Email purporting to be from Apple claims that your subscription with iTunes has expired and your account has therefore been put on hold until you click a link to renew.
The email is not from Apple and the claim that you need to renew your iTunes subscription is untrue. The email is a phishing scam designed to steal your Apple ID login credentials, your credit card numbers, and other sensitive personal information.
According to this email, which claims to be from Apple, your iTunes subscription has expired and your Apple account has therefore been put on hold. To remove the hold, claims the email, you need to click a renewal link and follow the instructions. The email includes the Apple logo and, at least at first glance, may appear to be a genuine Apple notification message.
However, the email is not from Apple and the claim that you must renew your iTunes subscription by clicking a link is a lie. In fact, the email is a phishing scam designed to steal your personal and financial information.
If you click the bogus renewal link, you will be taken to a fraudulent webpage designed to look like the genuine Apple website. You will first be asked to enter your Apple ID and password, ostensibly to begin the subscription renewal process. After “logging in” on the fake site, you will be taken to a form that asks you to provide your credit card information as well as your address and contact details and date of birth (see screenshot below).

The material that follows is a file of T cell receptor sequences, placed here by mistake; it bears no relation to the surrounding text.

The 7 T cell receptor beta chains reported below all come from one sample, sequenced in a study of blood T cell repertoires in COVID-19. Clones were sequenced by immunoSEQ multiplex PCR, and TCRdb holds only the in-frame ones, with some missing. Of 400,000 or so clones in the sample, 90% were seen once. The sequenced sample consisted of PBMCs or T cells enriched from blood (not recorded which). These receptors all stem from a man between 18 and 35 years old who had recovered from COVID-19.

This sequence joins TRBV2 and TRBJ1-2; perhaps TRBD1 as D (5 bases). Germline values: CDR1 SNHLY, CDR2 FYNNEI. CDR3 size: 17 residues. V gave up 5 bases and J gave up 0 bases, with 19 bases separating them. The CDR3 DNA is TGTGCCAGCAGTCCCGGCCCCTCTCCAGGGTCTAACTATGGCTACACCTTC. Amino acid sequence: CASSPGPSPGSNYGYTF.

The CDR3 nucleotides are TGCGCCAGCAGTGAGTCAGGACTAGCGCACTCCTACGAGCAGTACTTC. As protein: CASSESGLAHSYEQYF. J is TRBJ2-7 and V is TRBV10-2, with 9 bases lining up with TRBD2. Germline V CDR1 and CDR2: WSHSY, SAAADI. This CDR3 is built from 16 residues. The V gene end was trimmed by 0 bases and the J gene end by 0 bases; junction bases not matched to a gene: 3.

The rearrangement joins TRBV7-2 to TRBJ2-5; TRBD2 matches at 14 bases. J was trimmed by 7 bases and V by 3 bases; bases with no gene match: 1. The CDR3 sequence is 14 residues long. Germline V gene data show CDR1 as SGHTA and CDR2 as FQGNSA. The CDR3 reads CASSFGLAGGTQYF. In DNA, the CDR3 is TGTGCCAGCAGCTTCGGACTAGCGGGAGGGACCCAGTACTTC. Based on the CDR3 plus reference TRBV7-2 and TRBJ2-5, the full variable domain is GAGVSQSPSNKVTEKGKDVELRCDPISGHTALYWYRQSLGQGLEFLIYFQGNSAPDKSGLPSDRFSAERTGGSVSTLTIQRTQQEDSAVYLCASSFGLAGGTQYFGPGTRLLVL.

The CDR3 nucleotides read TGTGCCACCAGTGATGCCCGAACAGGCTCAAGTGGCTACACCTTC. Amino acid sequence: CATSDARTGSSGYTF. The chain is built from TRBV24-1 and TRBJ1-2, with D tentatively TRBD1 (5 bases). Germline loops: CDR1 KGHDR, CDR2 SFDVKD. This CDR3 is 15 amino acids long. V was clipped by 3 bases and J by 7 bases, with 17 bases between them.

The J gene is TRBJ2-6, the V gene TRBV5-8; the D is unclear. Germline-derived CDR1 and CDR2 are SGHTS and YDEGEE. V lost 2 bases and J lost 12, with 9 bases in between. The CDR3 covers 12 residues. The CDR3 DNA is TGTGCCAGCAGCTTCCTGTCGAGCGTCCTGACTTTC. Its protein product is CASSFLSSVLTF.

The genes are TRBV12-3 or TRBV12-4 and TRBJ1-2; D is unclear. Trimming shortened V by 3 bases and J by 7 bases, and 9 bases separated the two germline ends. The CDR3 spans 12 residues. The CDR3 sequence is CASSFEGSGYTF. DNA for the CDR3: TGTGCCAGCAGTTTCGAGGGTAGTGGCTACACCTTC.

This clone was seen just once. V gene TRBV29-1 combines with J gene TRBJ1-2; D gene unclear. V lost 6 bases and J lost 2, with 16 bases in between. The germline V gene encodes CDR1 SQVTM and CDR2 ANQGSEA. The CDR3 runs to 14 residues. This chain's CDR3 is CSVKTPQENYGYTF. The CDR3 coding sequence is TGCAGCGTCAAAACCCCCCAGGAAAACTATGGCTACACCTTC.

After hitting the “confirm” button on the fake form, you may receive a message claiming that you have successfully renewed your subscription.
But, now, online criminals can collect the information you provided and use it to hijack your Apple account and commit credit card fraud. They may also be able to use the personal details you submitted along with other information taken from your account to steal your identity.
Apple phishing scams like this one are very common and take many forms. Be wary of any email or text message that purports to be from Apple and claims that you must click a link or open an attached file to avoid an account suspension, update details, or fix a supposed account problem. Apple will not send you messages that make such demands.
The Apple website includes information about how to identify and report such phishing scams.
Last updated: November 5, 2016
First published: November 5, 2016
By Brett M. Christensen
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